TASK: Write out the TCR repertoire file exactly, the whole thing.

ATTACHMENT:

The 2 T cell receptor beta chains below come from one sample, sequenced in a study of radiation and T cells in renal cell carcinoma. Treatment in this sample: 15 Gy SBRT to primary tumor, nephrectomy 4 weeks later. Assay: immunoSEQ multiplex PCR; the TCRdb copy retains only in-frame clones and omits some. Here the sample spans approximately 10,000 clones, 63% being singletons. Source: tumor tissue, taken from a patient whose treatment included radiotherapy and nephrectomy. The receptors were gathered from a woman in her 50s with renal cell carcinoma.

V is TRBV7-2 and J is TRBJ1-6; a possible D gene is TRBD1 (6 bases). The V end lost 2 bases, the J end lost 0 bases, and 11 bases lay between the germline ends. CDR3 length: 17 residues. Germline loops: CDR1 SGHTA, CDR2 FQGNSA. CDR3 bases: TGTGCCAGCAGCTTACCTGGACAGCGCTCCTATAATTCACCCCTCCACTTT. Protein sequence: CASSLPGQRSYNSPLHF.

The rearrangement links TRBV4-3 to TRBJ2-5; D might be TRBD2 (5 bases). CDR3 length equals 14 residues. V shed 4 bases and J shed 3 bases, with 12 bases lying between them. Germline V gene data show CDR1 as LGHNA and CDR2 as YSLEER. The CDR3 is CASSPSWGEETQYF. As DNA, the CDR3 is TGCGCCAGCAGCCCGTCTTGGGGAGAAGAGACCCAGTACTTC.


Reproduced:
The 2 T cell receptor beta chains below come from one sample, sequenced in a study of radiation and T cells in renal cell carcinoma. Treatment in this sample: 15 Gy SBRT to primary tumor, nephrectomy 4 weeks later. Assay: immunoSEQ multiplex PCR; the TCRdb copy retains only in-frame clones and omits some. Here the sample spans approximately 10,000 clones, 63% being singletons. Source: tumor tissue, taken from a patient whose treatment included radiotherapy and nephrectomy. The receptors were gathered from a woman in her 50s with renal cell carcinoma.

V is TRBV7-2 and J is TRBJ1-6; a possible D gene is TRBD1 (6 bases). The V end lost 2 bases, the J end lost 0 bases, and 11 bases lay between the germline ends. CDR3 length: 17 residues. Germline loops: CDR1 SGHTA, CDR2 FQGNSA. CDR3 bases: TGTGCCAGCAGCTTACCTGGACAGCGCTCCTATAATTCACCCCTCCACTTT. Protein sequence: CASSLPGQRSYNSPLHF.

The rearrangement links TRBV4-3 to TRBJ2-5; D might be TRBD2 (5 bases). CDR3 length equals 14 residues. V shed 4 bases and J shed 3 bases, with 12 bases lying between them. Germline V gene data show CDR1 as LGHNA and CDR2 as YSLEER. The CDR3 is CASSPSWGEETQYF. As DNA, the CDR3 is TGCGCCAGCAGCCCGTCTTGGGGAGAAGAGACCCAGTACTTC.